FIG. 4 is a chart illustrating examples of orthogonal arrays available for the inventive analysis, according to one or more embodiments of the present invention.

DESCRIPTION OF THE EMBODIMENTS

Reference will now be made in detail to the present embodiments of the invention, which are merely representative of the invention. Examples of these embodiments are illustrated in the accompanying drawings. Wherever possible, the same reference numbers will be used throughout the drawings to refer to the same or like parts.

Notably, as used herein, the term “ad” is also meant to include any content, including information or messages, as well as advertisements, such as, but not limited to, Web banners, product offerings, special non-commercial or commercial messages, or any other displays, graphics, video or audio information. The definitions of other terms used throughout this application, such as “Web page,” “Internet,” “customer,” “user,” “revenue,” terms related to these terms, and other terms, are set forth more fully in the glossary section below.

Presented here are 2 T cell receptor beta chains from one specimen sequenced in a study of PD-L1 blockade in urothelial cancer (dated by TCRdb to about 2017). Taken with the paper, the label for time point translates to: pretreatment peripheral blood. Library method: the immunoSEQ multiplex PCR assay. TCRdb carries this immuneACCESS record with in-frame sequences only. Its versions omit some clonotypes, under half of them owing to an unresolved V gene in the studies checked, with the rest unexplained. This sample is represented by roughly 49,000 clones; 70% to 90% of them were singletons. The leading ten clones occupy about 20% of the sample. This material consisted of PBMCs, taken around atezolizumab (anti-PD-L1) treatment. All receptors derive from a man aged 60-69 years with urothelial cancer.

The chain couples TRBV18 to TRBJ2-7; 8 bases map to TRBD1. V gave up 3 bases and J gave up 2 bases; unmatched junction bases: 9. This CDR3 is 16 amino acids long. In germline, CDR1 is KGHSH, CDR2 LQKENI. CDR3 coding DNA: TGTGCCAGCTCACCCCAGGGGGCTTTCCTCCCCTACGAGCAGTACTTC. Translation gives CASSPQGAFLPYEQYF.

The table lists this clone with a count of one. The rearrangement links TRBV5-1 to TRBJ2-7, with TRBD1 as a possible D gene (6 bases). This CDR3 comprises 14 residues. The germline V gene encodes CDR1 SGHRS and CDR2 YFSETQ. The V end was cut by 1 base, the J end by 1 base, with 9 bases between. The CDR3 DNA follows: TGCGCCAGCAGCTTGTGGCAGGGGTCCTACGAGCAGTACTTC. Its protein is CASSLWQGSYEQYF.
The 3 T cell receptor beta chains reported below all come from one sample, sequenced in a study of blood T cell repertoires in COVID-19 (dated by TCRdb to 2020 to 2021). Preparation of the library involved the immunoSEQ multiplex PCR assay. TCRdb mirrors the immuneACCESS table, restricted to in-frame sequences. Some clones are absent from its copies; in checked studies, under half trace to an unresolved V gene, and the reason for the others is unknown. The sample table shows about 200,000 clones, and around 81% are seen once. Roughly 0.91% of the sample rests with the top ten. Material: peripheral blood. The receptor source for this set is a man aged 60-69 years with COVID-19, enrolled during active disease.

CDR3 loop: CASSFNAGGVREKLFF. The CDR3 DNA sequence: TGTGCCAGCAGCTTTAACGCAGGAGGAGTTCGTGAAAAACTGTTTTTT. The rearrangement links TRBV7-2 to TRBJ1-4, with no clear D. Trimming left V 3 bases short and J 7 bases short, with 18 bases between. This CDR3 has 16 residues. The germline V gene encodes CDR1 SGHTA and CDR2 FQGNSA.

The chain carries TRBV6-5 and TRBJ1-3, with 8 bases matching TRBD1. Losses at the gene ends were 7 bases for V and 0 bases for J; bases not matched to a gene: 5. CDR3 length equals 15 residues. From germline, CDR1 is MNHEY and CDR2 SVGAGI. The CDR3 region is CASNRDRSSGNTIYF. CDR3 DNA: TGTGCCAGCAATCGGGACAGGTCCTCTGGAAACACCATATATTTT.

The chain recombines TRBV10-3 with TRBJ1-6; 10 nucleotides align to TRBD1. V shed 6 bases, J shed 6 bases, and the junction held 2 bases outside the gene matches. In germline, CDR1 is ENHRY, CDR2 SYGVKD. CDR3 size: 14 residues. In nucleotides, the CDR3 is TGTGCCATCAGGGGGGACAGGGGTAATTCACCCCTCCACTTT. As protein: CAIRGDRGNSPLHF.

Furthermore, in this application, the use of the singular includes the plural unless specifically stated otherwise. In this application, the use of “or” means “and/or” unless stated otherwise. Furthermore, the use of the term “including”, as well as other forms, such as “includes” and “included,” is not limiting. Also, terms such as “element” or “component” encompass both elements and components comprising one unit and elements and components that comprise more than one subunit unless specifically stated otherwise.

The section headings used herein are for organizational purposes only, and are not to be construed as limiting the subject matter described. All documents cited in this application, including, but not limited to, patents, patent applications, articles, books, and treatises, are expressly incorporated by reference in their entirety for any purpose.

Advertisers, advertising networks, and other entities are interested in running efficient advertising campaigns on the Internet. A typical contract will specify both a budget and a time period during which the advertising campaign will run. As all parties are often interested in specific actions being caused (e.g., clicks or sales), an important part of an overall delivery algorithm is a trade-off between learning which banners are effective and showing those banners that are already known to be effective.